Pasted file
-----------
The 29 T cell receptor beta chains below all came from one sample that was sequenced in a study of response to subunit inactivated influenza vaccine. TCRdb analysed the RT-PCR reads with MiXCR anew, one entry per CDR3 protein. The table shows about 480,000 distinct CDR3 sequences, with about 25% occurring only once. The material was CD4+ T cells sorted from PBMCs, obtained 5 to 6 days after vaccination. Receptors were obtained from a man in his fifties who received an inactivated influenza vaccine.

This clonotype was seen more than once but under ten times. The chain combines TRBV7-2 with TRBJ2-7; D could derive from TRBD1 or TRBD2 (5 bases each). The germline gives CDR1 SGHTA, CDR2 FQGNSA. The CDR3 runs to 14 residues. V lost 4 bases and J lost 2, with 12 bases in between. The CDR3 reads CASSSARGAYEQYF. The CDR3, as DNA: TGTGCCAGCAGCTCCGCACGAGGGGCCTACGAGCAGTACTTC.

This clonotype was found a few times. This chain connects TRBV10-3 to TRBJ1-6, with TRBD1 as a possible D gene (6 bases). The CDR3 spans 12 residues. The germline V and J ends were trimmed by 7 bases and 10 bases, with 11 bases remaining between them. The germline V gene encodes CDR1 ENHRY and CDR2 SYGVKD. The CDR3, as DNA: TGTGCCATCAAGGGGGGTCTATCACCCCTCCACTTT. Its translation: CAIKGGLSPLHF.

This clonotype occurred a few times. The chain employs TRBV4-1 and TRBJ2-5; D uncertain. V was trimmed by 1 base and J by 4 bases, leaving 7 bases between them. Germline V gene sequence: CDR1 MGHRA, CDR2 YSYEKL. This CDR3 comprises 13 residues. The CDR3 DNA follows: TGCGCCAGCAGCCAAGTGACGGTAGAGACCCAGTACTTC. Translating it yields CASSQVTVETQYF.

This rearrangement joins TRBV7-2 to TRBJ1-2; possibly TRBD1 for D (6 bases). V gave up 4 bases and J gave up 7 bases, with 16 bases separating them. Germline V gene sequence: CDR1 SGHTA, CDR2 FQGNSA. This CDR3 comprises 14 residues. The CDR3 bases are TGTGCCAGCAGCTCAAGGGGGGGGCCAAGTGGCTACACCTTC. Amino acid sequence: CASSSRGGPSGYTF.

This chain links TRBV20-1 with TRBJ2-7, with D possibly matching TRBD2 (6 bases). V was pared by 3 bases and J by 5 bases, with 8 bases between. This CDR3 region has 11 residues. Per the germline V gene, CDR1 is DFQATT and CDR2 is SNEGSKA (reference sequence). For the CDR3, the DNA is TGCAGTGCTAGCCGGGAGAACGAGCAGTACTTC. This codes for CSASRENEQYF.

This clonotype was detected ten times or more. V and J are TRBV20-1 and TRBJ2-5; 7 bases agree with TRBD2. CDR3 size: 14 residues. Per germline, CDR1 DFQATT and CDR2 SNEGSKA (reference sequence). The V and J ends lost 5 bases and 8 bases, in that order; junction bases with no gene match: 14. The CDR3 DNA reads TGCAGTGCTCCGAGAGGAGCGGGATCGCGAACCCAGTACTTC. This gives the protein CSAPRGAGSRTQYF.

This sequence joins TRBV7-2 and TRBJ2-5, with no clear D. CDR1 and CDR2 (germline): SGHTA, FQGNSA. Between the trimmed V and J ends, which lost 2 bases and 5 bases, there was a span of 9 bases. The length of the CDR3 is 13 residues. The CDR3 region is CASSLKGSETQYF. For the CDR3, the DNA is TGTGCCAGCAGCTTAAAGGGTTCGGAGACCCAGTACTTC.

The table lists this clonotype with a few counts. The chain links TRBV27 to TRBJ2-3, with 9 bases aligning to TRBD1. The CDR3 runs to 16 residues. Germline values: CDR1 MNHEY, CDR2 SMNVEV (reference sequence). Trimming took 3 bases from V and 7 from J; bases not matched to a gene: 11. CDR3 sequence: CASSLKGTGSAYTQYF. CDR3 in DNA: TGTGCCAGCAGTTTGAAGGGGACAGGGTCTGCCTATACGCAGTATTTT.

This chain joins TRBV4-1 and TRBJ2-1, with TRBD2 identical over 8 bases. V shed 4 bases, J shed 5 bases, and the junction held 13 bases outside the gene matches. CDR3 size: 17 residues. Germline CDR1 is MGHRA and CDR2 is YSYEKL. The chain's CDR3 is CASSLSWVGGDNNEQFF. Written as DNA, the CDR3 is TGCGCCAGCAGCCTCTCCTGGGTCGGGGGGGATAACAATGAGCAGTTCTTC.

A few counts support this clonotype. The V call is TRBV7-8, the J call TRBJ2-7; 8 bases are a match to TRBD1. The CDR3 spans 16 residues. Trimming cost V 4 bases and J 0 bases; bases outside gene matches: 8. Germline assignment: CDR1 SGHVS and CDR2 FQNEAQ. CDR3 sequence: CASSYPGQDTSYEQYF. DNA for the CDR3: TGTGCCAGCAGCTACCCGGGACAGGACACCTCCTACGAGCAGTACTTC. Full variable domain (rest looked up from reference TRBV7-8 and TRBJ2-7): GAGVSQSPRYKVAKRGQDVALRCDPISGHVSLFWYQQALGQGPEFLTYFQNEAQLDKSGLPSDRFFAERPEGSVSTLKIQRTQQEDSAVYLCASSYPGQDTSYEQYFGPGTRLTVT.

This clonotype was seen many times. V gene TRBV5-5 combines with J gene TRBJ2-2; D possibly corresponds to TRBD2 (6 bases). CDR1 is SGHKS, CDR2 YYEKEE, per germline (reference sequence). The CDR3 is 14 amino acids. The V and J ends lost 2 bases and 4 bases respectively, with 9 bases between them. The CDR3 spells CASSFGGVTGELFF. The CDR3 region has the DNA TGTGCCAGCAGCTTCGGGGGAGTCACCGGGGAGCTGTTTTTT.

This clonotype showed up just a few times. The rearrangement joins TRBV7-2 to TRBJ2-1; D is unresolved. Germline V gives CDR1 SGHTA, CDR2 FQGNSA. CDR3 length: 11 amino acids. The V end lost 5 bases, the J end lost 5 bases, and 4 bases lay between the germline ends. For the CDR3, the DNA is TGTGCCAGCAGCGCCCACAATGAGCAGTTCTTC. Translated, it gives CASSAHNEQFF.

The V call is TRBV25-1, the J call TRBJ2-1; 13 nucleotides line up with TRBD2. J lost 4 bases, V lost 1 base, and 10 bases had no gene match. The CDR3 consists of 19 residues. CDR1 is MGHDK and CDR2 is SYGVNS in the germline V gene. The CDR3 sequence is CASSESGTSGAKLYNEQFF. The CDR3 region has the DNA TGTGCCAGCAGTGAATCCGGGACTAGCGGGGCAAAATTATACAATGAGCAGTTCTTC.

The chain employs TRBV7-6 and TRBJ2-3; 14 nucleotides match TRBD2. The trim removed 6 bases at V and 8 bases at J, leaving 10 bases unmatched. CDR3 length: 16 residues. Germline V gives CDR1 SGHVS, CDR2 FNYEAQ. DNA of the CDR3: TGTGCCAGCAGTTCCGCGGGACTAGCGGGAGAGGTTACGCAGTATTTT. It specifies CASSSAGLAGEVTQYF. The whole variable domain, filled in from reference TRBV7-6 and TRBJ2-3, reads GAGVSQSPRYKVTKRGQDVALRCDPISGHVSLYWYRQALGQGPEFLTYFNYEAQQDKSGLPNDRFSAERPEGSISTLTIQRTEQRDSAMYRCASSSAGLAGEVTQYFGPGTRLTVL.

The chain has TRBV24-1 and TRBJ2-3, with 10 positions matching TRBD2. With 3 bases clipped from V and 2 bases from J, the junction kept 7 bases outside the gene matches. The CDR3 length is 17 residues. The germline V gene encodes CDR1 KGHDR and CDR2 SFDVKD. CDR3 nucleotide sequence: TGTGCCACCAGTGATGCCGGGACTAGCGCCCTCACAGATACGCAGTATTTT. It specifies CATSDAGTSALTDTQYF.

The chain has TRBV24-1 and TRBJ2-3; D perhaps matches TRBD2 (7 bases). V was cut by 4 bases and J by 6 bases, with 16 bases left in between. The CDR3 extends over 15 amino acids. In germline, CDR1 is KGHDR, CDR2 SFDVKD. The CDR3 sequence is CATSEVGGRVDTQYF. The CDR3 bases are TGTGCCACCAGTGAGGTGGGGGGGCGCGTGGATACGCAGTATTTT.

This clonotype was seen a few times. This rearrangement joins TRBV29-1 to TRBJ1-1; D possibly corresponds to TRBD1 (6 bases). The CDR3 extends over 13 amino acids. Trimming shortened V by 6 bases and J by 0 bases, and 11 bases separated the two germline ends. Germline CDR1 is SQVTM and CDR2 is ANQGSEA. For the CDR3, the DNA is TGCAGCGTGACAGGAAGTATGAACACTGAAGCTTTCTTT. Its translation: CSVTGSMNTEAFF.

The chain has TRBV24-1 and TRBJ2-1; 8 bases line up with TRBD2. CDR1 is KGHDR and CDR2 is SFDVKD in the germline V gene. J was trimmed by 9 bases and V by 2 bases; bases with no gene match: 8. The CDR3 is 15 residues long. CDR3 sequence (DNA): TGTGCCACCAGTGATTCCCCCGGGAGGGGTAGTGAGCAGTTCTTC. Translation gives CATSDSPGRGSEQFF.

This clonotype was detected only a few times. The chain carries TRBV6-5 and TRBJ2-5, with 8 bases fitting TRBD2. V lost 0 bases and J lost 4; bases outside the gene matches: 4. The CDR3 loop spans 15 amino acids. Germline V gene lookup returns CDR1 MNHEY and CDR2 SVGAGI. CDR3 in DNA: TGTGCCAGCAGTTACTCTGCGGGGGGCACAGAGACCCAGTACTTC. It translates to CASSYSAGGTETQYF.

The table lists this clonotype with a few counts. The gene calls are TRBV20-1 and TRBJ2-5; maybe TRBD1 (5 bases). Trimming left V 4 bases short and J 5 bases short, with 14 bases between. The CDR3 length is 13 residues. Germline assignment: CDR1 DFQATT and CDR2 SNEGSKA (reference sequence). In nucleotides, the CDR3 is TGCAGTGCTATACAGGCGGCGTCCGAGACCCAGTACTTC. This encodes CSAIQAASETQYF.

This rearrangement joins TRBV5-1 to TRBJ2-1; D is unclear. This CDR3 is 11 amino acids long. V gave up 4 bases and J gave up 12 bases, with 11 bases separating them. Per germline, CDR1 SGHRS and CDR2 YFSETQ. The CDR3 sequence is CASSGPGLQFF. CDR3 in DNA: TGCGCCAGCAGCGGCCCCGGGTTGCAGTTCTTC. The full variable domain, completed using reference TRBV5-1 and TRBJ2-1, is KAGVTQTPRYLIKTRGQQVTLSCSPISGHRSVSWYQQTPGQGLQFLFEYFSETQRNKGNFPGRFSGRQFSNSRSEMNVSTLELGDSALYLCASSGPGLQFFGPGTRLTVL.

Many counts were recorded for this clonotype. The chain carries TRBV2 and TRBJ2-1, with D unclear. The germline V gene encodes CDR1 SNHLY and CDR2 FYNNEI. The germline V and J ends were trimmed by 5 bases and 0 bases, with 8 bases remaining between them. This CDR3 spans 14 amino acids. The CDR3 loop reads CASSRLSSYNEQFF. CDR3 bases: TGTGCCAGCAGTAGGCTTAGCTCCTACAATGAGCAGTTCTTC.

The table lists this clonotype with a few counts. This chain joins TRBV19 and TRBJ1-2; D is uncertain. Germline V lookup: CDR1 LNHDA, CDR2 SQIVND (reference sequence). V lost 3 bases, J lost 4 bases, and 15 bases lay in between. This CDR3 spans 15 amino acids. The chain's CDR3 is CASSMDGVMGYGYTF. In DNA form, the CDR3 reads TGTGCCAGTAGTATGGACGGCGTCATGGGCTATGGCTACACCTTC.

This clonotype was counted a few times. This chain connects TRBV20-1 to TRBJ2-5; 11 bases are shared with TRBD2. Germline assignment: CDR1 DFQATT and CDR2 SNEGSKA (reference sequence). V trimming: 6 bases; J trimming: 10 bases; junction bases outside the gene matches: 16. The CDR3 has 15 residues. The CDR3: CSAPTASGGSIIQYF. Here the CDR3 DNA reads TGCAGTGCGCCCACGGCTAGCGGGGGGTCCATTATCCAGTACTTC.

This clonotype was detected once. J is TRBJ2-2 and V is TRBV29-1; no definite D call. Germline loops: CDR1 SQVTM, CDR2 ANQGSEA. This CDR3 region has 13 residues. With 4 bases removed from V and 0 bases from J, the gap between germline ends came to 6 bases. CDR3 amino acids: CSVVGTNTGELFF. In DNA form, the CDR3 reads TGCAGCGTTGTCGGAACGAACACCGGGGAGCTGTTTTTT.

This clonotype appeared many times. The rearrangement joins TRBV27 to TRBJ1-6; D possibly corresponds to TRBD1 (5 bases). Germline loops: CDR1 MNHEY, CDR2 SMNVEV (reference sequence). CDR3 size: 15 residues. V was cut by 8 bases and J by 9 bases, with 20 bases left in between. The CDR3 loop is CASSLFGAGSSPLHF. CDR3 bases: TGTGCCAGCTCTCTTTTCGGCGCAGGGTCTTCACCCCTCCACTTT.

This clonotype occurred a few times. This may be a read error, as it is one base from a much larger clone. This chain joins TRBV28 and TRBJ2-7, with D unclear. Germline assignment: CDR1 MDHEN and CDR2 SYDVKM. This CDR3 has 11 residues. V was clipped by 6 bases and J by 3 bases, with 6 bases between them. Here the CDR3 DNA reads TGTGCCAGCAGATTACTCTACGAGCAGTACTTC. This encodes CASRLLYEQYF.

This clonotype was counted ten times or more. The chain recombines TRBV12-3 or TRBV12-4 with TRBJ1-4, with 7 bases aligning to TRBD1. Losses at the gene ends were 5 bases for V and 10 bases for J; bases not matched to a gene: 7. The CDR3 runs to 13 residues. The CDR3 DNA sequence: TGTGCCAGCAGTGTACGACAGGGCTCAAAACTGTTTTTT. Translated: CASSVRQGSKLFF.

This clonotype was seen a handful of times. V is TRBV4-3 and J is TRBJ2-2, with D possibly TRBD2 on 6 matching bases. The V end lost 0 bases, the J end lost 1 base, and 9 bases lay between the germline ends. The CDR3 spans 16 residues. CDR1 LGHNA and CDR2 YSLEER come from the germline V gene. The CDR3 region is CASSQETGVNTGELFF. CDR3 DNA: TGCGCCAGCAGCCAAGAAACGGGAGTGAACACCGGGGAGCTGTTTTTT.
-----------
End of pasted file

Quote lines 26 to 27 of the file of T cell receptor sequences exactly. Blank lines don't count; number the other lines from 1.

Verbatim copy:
This clonotype was detected once. J is TRBJ2-2 and V is TRBV29-1; no definite D call. Germline loops: CDR1 SQVTM, CDR2 ANQGSEA. This CDR3 region has 13 residues. With 4 bases removed from V and 0 bases from J, the gap between germline ends came to 6 bases. CDR3 amino acids: CSVVGTNTGELFF. In DNA form, the CDR3 reads TGCAGCGTTGTCGGAACGAACACCGGGGAGCTGTTTTTT.

This clonotype appeared many times. The rearrangement joins TRBV27 to TRBJ1-6; D possibly corresponds to TRBD1 (5 bases). Germline loops: CDR1 MNHEY, CDR2 SMNVEV (reference sequence). CDR3 size: 15 residues. V was cut by 8 bases and J by 9 bases, with 20 bases left in between. The CDR3 loop is CASSLFGAGSSPLHF. CDR3 bases: TGTGCCAGCTCTCTTTTCGGCGCAGGGTCTTCACCCCTCCACTTT.